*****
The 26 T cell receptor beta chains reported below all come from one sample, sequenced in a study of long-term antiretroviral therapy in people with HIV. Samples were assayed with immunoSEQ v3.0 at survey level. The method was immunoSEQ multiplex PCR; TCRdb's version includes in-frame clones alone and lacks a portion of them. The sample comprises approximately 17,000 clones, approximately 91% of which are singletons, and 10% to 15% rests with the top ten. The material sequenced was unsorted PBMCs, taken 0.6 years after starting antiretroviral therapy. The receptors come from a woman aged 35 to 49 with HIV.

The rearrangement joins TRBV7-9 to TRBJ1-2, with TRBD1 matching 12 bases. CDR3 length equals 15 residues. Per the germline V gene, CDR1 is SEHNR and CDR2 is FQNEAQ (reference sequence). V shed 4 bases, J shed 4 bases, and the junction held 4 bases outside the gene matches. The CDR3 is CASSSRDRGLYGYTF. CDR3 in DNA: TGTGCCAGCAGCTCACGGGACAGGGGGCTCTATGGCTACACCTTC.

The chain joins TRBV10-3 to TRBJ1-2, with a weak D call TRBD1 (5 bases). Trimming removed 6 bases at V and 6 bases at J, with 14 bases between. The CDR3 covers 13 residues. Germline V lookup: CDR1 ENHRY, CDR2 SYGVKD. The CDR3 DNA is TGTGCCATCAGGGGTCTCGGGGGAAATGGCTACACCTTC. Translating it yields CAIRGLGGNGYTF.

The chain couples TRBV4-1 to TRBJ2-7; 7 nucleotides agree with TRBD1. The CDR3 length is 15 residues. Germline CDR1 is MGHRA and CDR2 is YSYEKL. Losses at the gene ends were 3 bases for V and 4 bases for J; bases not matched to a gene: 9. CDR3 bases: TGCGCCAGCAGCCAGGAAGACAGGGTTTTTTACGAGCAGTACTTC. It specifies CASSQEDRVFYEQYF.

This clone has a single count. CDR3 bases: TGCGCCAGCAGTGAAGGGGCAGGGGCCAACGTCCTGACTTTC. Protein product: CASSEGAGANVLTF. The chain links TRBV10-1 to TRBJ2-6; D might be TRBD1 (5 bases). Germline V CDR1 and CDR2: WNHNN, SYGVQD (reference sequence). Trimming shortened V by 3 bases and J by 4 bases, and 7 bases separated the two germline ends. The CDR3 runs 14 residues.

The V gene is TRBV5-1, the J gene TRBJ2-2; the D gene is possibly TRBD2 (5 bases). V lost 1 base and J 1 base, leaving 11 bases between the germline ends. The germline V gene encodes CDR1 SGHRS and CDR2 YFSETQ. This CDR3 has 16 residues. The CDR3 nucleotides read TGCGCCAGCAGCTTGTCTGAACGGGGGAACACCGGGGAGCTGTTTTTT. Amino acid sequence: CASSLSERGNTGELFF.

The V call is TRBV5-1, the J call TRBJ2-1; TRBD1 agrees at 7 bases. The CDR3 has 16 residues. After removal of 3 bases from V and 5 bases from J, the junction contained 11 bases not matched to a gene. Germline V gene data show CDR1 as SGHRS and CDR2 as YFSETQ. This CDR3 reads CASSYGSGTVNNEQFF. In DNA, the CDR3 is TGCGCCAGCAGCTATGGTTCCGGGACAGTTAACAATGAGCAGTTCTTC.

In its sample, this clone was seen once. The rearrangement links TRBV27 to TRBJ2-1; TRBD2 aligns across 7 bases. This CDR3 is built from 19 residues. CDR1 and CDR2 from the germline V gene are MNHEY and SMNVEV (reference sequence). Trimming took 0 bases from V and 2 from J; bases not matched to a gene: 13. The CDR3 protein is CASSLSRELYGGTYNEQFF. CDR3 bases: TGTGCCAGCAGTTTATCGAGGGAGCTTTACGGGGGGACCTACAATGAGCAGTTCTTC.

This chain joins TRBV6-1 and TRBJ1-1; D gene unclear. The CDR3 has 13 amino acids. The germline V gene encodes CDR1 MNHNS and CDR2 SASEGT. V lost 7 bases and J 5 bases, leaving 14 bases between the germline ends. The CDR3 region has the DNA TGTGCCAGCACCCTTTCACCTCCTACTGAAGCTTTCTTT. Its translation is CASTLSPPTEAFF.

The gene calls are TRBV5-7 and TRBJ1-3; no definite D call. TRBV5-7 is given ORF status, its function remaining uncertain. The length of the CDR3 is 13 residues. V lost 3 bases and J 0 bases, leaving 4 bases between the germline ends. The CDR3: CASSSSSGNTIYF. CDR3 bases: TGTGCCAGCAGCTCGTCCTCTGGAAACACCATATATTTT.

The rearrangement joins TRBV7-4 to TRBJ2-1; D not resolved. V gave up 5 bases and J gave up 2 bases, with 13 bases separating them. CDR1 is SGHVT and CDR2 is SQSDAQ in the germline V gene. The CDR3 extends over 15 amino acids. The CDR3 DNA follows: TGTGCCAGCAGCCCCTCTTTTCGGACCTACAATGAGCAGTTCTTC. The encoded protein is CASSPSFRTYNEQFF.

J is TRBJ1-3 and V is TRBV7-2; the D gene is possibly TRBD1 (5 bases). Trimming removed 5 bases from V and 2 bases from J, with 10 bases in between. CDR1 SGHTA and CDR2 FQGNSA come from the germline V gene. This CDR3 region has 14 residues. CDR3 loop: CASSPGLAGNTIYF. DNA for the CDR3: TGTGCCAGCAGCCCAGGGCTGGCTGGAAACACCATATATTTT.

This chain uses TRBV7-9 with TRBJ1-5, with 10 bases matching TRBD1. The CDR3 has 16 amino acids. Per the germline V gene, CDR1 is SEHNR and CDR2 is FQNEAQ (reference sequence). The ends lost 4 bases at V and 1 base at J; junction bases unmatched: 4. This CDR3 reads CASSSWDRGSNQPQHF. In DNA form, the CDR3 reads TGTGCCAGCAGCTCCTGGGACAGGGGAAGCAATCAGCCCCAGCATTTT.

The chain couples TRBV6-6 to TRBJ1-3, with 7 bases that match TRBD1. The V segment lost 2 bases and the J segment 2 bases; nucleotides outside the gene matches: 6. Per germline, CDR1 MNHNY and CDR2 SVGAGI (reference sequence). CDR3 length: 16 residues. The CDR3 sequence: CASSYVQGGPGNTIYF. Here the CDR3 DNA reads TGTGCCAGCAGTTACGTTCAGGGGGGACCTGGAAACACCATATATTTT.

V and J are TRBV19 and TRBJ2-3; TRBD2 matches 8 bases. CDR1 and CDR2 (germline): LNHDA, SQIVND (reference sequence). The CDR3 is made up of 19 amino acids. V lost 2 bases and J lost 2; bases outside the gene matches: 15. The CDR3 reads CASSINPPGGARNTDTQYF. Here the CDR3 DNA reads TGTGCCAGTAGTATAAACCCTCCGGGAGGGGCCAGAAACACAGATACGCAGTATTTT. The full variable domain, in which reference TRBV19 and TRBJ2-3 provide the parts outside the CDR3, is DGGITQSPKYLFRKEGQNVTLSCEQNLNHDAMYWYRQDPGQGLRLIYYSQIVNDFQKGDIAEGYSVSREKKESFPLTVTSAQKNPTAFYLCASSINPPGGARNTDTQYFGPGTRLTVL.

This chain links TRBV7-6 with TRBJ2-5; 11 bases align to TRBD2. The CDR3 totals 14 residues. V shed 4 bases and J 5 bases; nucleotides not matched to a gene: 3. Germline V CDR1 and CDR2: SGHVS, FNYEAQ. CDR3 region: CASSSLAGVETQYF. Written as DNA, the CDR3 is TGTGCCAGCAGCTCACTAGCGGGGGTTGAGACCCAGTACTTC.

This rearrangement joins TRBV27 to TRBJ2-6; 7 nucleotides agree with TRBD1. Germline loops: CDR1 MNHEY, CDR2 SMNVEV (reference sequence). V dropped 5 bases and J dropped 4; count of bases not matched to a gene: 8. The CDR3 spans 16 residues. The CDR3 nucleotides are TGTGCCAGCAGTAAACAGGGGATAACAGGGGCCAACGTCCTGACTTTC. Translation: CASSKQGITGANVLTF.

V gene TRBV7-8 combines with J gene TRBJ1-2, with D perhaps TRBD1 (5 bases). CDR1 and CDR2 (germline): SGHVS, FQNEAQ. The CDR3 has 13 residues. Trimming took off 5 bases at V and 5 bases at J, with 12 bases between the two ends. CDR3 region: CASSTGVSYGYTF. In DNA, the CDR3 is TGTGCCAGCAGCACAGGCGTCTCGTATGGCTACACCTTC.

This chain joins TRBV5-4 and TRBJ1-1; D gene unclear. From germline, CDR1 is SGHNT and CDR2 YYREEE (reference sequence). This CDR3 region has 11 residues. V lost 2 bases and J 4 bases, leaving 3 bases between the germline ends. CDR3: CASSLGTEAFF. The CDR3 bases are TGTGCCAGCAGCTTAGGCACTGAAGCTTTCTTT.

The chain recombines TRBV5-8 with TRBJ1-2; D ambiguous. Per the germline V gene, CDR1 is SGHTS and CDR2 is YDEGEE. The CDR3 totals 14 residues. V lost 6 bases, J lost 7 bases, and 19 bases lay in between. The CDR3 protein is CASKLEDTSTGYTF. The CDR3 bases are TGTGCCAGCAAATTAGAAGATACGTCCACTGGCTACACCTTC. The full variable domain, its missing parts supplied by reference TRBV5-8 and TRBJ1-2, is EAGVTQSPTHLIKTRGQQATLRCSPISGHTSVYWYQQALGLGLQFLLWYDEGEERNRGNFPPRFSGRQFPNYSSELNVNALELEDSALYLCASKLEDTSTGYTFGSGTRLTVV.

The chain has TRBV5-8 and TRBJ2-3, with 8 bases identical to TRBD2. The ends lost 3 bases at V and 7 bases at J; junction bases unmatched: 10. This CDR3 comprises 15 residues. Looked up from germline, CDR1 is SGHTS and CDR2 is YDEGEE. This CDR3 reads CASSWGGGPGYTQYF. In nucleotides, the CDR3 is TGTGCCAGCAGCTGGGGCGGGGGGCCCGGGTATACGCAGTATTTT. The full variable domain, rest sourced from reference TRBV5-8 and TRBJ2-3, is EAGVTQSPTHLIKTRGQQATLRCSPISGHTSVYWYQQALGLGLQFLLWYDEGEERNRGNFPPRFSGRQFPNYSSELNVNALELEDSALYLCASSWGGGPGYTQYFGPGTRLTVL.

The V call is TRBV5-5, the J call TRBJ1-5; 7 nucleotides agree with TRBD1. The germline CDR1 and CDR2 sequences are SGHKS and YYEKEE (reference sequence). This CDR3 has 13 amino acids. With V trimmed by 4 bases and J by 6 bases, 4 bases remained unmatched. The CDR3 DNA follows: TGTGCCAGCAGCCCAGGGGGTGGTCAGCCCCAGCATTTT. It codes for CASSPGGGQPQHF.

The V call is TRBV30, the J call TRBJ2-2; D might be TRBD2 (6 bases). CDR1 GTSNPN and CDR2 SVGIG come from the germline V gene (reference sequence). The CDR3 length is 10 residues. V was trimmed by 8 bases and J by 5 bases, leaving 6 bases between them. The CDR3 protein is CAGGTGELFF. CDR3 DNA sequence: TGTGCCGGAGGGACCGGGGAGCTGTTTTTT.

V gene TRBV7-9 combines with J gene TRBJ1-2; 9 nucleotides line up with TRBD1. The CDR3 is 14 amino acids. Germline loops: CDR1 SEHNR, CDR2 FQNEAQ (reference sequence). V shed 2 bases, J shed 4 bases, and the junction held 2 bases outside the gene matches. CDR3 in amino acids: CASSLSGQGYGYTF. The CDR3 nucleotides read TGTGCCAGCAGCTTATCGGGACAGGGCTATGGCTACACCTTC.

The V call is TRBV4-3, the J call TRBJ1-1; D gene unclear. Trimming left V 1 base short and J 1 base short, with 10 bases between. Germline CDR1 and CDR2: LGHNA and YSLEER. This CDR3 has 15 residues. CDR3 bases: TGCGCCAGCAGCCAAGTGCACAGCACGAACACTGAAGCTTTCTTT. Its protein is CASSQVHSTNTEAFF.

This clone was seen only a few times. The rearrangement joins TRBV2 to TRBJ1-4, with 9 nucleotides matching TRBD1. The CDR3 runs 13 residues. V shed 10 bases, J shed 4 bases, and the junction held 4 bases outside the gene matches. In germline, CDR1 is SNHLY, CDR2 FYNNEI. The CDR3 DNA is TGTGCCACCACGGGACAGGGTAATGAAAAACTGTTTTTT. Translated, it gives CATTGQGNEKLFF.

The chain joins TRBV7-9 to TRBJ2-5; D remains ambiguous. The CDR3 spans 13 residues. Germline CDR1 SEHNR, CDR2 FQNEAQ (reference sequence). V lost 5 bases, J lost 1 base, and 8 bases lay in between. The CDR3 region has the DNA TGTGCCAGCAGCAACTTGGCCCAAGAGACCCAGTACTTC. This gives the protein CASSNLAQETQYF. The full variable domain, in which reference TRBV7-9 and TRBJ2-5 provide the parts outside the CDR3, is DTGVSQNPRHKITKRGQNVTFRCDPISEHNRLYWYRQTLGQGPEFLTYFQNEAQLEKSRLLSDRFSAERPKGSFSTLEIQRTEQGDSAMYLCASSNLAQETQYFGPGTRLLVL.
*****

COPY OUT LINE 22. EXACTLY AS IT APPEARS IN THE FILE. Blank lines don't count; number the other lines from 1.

The V call is TRBV5-5, the J call TRBJ1-5; 7 nucleotides agree with TRBD1. The germline CDR1 and CDR2 sequences are SGHKS and YYEKEE (reference sequence). This CDR3 has 13 amino acids. With V trimmed by 4 bases and J by 6 bases, 4 bases remained unmatched. The CDR3 DNA follows: TGTGCCAGCAGCCCAGGGGGTGGTCAGCCCCAGCATTTT. It codes for CASSPGGGQPQHF.